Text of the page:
President Donald Trump
Credit: Gage Skidmore/Flickr

What a tangled web we weave when first we practice to deceive.

This week the world was treated to the leak of the President’s conversations with the Australian and Mexican heads of state. Among the many eye-opening details was the American president begging his Mexican counterpart to help him keep an outrageous campaign promise he made to Mexico’s detriment. I’m talking, of course, about the wall.

The only thing I will ask you though is on the wall, you and I both have a political problem. My people stand up and say, “Mexico will pay for the wall” and your people probably say something in a similar but slightly different language. But the fact is we are both in a little bit of a political bind because I have to have Mexico pay for the wall – I have to. 

It goes without saying that the wall is a both a racist and stupid idea. Illegal immigration via border crossing is at a low level. A wall wouldn’t really help, and even if you believed the notion that immigration was costing America economically, a wall would be far more expensive than the alleged cost. It’s a answer in search of a problem, a political gift to a group of deplorable racists who pretend that they don’t want to pay taxes and benefits to undocumented immigrants, but in reality just want to protect white demographic majorities as long as possible.

But Trump has a bigger problem than just advocating for the wall itself. He promised that Mexico would pay for it. He has no way of keeping that promise, but his base expects the wall to be built, anyway.

Which brings us to the budget. Republicans (to say nothing of Democrats) are not inclined to help Trump solve his problem by allocating significant resources to the wall. After all, Trump said Mexico was going to pay for it. It’s up to him to make that happen.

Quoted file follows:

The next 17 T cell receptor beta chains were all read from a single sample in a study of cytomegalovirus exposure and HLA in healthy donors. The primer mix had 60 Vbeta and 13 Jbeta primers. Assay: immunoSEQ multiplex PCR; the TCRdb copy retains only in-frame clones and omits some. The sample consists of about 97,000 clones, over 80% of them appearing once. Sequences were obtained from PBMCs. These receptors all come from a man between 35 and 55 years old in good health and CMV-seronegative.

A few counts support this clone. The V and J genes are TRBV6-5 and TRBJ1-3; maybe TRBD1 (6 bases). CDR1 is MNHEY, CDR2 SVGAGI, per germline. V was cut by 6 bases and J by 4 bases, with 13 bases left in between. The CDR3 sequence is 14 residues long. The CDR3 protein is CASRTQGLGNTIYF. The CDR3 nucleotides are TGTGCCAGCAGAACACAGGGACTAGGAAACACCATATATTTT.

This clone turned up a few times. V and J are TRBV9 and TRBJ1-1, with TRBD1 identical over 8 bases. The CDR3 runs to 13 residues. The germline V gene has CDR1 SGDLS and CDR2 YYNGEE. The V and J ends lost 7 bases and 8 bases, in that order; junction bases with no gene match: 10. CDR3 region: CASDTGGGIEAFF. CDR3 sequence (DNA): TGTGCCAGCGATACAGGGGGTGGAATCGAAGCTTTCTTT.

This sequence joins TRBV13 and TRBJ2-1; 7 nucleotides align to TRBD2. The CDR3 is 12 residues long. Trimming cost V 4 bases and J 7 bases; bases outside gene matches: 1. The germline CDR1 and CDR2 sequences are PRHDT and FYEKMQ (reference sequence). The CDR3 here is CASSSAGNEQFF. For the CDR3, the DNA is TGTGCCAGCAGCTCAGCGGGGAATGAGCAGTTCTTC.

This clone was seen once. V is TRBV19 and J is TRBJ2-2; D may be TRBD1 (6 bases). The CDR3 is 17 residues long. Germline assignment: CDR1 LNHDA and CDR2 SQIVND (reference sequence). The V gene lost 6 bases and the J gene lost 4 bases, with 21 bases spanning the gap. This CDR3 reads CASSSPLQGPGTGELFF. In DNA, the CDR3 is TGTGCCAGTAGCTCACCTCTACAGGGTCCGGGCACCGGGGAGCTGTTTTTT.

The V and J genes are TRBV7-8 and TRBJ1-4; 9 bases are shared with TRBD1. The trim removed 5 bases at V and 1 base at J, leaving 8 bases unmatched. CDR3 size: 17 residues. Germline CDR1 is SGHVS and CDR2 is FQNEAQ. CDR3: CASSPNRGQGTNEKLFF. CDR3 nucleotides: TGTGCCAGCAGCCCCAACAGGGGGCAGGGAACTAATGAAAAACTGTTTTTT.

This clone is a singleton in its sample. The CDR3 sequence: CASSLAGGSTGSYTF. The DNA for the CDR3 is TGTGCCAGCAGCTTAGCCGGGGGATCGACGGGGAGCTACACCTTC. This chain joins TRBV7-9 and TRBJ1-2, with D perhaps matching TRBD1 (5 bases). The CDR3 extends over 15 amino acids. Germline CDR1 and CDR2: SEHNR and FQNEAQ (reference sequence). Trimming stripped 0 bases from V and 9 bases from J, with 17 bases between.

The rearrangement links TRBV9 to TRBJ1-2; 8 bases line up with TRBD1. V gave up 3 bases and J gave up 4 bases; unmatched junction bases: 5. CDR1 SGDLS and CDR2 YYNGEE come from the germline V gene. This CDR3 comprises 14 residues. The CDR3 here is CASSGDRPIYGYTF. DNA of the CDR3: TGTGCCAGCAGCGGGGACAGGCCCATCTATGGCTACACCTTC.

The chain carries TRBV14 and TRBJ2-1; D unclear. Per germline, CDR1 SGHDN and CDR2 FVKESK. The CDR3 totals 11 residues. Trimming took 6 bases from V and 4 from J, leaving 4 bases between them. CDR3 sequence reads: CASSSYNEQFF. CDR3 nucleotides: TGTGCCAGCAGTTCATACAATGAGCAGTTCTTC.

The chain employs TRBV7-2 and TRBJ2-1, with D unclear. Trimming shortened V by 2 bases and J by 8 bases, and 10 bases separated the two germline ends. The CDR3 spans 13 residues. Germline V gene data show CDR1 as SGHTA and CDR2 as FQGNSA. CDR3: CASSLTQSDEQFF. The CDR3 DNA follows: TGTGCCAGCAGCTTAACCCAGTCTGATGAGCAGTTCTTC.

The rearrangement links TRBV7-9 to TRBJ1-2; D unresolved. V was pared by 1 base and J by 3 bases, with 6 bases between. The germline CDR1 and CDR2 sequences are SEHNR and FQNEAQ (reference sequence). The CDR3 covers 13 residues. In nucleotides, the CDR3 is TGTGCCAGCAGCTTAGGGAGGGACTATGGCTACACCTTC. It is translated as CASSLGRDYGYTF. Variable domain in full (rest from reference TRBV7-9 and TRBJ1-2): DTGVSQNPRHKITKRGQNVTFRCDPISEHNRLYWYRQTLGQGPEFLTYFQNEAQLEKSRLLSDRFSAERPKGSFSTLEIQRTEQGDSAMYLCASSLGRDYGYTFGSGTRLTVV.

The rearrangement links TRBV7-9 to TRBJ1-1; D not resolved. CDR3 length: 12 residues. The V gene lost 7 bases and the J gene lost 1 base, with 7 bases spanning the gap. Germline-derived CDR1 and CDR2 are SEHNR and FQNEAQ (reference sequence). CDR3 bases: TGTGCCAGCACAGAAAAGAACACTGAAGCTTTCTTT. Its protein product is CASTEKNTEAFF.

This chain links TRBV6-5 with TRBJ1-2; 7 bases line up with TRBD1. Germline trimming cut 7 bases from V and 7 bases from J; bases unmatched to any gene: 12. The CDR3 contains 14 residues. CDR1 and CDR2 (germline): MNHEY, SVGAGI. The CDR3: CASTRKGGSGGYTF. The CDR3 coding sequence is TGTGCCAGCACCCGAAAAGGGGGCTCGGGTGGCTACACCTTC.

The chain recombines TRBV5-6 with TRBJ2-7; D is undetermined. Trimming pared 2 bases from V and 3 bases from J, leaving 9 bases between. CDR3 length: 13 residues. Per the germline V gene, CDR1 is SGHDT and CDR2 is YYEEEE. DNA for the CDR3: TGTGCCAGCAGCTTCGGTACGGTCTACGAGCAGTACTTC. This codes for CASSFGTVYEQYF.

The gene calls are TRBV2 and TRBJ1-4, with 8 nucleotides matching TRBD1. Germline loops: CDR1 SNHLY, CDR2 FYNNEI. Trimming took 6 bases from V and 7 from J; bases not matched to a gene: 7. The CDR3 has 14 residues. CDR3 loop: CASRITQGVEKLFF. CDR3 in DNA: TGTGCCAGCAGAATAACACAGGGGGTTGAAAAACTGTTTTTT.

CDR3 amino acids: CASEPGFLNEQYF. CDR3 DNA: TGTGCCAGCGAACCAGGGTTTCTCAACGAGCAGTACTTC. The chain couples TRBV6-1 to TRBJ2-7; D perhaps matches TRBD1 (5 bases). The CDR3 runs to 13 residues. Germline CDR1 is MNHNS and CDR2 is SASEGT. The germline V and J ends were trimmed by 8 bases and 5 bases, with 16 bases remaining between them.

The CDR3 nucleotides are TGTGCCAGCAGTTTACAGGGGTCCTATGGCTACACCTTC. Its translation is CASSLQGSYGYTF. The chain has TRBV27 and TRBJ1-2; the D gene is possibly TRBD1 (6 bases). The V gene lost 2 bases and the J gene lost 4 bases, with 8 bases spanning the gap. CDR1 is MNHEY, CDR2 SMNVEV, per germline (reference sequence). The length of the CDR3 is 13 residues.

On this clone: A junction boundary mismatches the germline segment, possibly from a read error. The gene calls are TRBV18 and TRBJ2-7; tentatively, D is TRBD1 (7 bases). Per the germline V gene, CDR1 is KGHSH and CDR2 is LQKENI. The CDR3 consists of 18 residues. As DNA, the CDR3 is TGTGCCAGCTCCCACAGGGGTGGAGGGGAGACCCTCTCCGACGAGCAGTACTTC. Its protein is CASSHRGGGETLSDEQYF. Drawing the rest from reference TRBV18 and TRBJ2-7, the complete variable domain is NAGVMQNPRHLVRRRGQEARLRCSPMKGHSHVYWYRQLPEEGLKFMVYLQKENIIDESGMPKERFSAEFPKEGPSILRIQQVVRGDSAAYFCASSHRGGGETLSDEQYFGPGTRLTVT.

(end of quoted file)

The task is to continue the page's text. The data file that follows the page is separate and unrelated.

If Trump insists on getting funding for the wall in the budget, it may well lead to a shutdown:

  • • Hill leaders have discussed ways to get Trump “enough” on border security so he feels they’re making enough progress to sign their funding bills. This could mean modest funding for the wall or other border security measures that moderates could live with, and/or other avenues to add funding to fight international crime gangs like MS-13.
    • But sources close to Trump say he’s dead serious about building an impressive wall and will go crazy when he realizes Congress has no plans to pay for it.
    • Even if Paul Ryan can work magic, the bill still needs 60 votes in the Senate to pass. That means leadership will have to work with a messy coalition of Republican moderates and centrist-Democrats — sure to enrage Tea Party types and fuel even more anti-Ryan vitriol.

Bottom line: The wall is no metaphor to Trump. He will accept no substitutes to a huge, long, physical wall, which he believes his voters viscerally want. He told GOP Hill leaders in June he wants it to be 40 to 50 feet high and covered with solar panels. Hill Republicans privately mocked that idea, but some of those same people now recognize that Trump’s big, beautiful — and in their minds, ridiculous — wall could be the thing that brings the U.S. government to its knees.

Trump is obsessed with dominance and humiliation. The border wall was perhaps Trump’s biggest campaign promise. If he doesn’t get it, it will be humiliating for him–far more than failure to repeal Obamacare, which involves complex legislation out of Congress. A wall is a simple budget item. If Trump cannot force Congress to allocate the money he wants, he will not take it well. There will be a big backlash.

But Congress holds all the cards on Trump. They control the investigation and possible impeachment process. It’s hard to see a way out of this that lets Trump save face, unless he settles for some small amount of wall funding and simply calls it a victory. But the true believers in the alt-right media probably won’t play along with that. They’ll know they’re getting hustled.

But that’s the price Trump pays for making lying campaign promises he knew he wouldn’t be able to keep.

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Follow David on Twitter @DavidOAtkins. David Atkins is a writer, activist and research professional living in Santa Barbara. He is a contributor to the Washington Monthly's Political Animal and president of The Pollux Group, a qualitative research firm.